Dear fellow moms – as I wait at school for my son’s class to be done for the day, I look around at all the mommies and their unique, glorious, and curvy bodies.
We are all in different life stages, and we’re all various shades of brown and pink. We have freckles or age spots. Our hair is long, short, highlighted, dark, going gray, curly, combed, uncombed, or (like mine) previously curled at 7:30 a.m. and then promptly forgotten. Some dress professionally in shoes that click, while others dress in halter tops with their tats pronounced proudly. Others are in sweats and whatever t-shirt they could find. One woman is rocking pink pj bottoms with pigs and fluffy slippers. However, what strikes me most is all the wonderful ways they are curvy.
We are 100 different versions of beautiful and curvy bodies. We have grown babies inside of us, and sacrificed our bodies in dozens of different ways.
Our skin stretched, hips widened, our breasts grew and then shrank, and our feet got bigger. Once we survived childbirth, we carried our babies close to our hearts until we had back pain. Then we slung them onto our hips until we got tennis elbow. We helped them walk beside us as we held their pudgy, little hands until they could go it alone.
All these women, round through the hips, middle, and/or backside, with all imaginable versions of busts: high, low, big, small, bound, and free flying. Even the super fit women had the remnants of baby skin hanging on below their belly button. And as I watch them all, I wonder this – how can our culture celebrate any hairstyle or dye job, tat we can dream up, and every article of clothing since 1978, but it’s not acceptable to be a different shape?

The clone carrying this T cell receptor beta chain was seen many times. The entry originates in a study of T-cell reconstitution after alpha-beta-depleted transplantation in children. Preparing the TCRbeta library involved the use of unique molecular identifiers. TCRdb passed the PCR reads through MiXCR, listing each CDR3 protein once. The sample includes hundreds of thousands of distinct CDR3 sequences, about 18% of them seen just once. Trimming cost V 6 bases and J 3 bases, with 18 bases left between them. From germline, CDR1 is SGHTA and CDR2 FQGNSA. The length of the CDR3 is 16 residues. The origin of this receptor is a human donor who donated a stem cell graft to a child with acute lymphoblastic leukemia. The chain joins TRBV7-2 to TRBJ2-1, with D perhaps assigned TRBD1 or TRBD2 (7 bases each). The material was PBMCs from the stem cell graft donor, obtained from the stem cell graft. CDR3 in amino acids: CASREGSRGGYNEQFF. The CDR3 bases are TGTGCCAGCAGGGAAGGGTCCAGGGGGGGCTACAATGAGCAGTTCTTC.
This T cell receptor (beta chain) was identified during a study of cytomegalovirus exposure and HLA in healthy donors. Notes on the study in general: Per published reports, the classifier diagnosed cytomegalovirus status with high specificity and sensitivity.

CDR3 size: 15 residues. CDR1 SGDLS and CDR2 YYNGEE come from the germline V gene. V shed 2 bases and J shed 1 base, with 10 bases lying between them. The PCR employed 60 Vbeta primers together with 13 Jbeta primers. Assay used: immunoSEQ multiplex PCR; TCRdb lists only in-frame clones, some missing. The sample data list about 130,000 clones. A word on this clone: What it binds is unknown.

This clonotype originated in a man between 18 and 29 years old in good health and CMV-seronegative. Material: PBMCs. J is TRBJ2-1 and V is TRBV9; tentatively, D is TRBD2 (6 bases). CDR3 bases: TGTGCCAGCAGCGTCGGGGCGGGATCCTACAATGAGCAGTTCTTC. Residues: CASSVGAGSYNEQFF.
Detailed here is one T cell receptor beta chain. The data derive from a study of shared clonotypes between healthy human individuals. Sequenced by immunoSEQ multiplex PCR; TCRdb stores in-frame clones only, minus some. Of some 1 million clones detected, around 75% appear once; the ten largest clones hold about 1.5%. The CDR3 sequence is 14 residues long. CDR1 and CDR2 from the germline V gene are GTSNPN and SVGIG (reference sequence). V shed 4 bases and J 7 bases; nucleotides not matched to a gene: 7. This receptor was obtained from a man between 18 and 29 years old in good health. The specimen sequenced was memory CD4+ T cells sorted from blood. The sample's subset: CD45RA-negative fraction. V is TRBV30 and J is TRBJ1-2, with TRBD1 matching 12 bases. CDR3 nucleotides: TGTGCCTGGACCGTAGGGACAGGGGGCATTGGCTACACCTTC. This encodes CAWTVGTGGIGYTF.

Why do you have to be the same size as Ariana Grande to have box office appeal? Does being a size two make Jennifer Aniston funnier, Diane Keaton more brilliant, and Scarlet Johansen stronger and more daring?
The saddest part of this whole conversation I was having with myself is that I know most women hate these things about their bodies. But these are the things that make them special. We still think we should bounce back to what we weighed before our last baby. We long for that moment when we last felt “hot.” Is that still the goal of a 30, 40 or 50-something-year-old woman?
“She’s hot for her age.” Is that what we require to love ourselves or feel love from our partners?
If we asked ourselves (and answered honestly), what would we say? I don’t believe it’s hotness that we need, but rather “radical self-care,” as my favorite writer Anne Lamott would say. To be healthy in our body, mind, and soul. I mean, we know that walking reduces stress. That french fries make about as much sense as drinking bacon fat for breakfast. Or that maybe we should give up meat altogether. A healthy weight is important to fight disease, and we all can (and should) strive to be physically active. That’s not what I’m talking about, though.
What if we, as a culture, chose to really celebrate what makes each of us different? Could we tell a different story about the journey our curvy bodies have been on? The comfort our children feel resting on the softness of our arms or the tender cushion of our tummies?
Can you imagine how empowering it would be to teach our children that our curvy bodies are gorgeous?
They are what makes us special! Can we convince the next generation that watching gravity take hold doesn’t mean we have less beauty, but more history? Can we commit to loving ourselves in the many shapes of our unique, glorious, and curvy bodies? I hope so.